Banking in the period immediately prior to passage of the Federal Reserve Act was subject o a myriad of controls, regulations, subsidies, and privileges at both the federal and state levels. Popular history portrays this period as one of unbridled competition and free banking. Wall Street, however, wanted more government participation. The New York bankers particularly wanted a "lender of last resort" to create unlimited amounts of fiat money for their use in the event they were exposed to bank runs or currency drains. They also wanted to force all banks to follow the same inadequate reserve policies so that more cautious ones would not draw down the reserves of the others. An additional objective was to limit the growth of new banks in the South and West.
This was a time of growing enchantment with the idea of trusts and cartels. For those who had already made it to the top, competition was considered chaotic and wasteful. Wall Street was snowballing into two major banking groups: the Morgans and the Rockefellers, and even they had largely ceased competing with each other in favor of cooperative financial structures. But to keep these cartel combines from flying apart, a means of discipline was needed to force the participants to abide by the agreements. The federal government was brought in as a partner to serve that function.
To sell the plan to Congress, the cartel reality had to be hidden and the name "central bank" had to be avoided. The word Federal was chosen to make it sound like it was a government operation; the word Reserve was chosen to make it appear financially sound; and the word System (the first drafts used the word Association) was chosen to conceal the fact that it was a central bank. A structure of 12 regional institutions was conceived as a further ploy to create the illusion of decentralization, but he mechanism was designed from the beginning to operate as a central bank closely modeled after the Bank of England.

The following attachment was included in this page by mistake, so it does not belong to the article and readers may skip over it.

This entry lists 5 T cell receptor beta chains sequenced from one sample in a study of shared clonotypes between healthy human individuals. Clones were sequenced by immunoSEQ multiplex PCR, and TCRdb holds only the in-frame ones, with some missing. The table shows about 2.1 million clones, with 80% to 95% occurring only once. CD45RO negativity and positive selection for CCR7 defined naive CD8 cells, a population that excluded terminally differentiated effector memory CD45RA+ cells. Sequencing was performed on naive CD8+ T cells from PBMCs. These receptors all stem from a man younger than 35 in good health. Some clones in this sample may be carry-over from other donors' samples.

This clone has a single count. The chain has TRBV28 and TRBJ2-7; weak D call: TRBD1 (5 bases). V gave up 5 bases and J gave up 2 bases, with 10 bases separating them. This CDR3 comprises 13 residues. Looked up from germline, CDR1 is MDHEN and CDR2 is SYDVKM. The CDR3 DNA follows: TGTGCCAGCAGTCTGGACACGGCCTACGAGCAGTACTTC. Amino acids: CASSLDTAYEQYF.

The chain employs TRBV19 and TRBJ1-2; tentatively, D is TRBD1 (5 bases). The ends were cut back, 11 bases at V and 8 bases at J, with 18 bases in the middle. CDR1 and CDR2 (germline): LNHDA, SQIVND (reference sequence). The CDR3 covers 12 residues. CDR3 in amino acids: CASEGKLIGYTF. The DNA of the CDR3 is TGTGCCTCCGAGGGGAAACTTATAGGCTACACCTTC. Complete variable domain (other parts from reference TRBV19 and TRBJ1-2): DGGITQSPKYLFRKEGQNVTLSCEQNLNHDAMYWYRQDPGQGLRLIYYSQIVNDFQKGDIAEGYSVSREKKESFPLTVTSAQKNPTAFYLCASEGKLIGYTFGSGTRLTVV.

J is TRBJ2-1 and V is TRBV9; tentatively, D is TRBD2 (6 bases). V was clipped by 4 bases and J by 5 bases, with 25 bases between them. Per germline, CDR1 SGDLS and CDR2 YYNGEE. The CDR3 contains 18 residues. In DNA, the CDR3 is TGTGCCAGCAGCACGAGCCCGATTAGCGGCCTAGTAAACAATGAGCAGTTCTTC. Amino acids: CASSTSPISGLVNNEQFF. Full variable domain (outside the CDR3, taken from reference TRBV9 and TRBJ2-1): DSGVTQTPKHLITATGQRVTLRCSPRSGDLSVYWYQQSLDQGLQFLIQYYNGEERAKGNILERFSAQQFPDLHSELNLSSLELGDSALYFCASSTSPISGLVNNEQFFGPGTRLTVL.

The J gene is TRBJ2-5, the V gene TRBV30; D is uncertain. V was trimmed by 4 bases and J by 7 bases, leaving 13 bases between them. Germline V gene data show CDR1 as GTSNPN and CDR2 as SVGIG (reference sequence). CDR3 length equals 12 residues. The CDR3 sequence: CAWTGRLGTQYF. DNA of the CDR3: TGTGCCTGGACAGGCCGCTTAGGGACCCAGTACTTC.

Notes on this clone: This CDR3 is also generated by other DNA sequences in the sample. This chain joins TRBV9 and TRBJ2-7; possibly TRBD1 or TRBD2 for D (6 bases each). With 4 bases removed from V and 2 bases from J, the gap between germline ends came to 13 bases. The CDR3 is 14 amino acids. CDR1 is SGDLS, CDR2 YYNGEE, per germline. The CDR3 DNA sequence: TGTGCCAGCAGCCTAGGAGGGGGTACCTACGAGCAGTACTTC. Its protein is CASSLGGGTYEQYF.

The first draft of the Federal Reserve Act was called the Aldrich Bil and was co-sponsored by Congressman Vreeland, but it was not the work of either of these politicians. It was the brainchild of banker Paul Warburg and was actually written by bankers Frank Vanderlip and Benjamin Strong.
Aldrich's name attached to a banking bill was bad strategy, because he was known as a Wall Street Senator. His bill was not politically acceptable and was never released from committee. The groundwork had been done, however, and the time had arrive to change labels and political parties. The measure would now undergo minor cosmetic surgery and reappear under the sponsorship of a politician whose name would be associated in the public mind with anti-Wall Street sentiments.
Get the book for yourself or for others you want to wake up. It reads like a mystery novel and is filled with colorful metaphors that make the seemingly complex world of banking very easy to comprehend. Visit RealityZone for your copy today. Summary is re-printed with permission from G. Edward Griffin.
See other parts below:
PART 1: The Journey to Jekyll Island
PART 2: The Name of the Game is Bailout
PART 3: Protectors of the Public
PART 4: Home, Sweet Loan
PART 5: Nearer to the Heart's Desire
PART 6: Building the New World Order
PART 7: The Barbaric Metal
PART 8: Fool's Gold
PART 9: The Secret Science
PART 10: The Mandrake Mechanism
PART 11: The Rothschild Formula
PART 12: Sink the Lusitania!
PART 13: Masquerade in Moscow
PART 14: The Best Enemy Money Can Buy
PART 15: The Lost Treasure Map
PART 16: The Creature Comes to America
PART 17: A Den of Vipers
PART 18: Loaves and Fishes and Civil War
PART 19: Greenbacks and Other Crimes
PART 20: The London Connection
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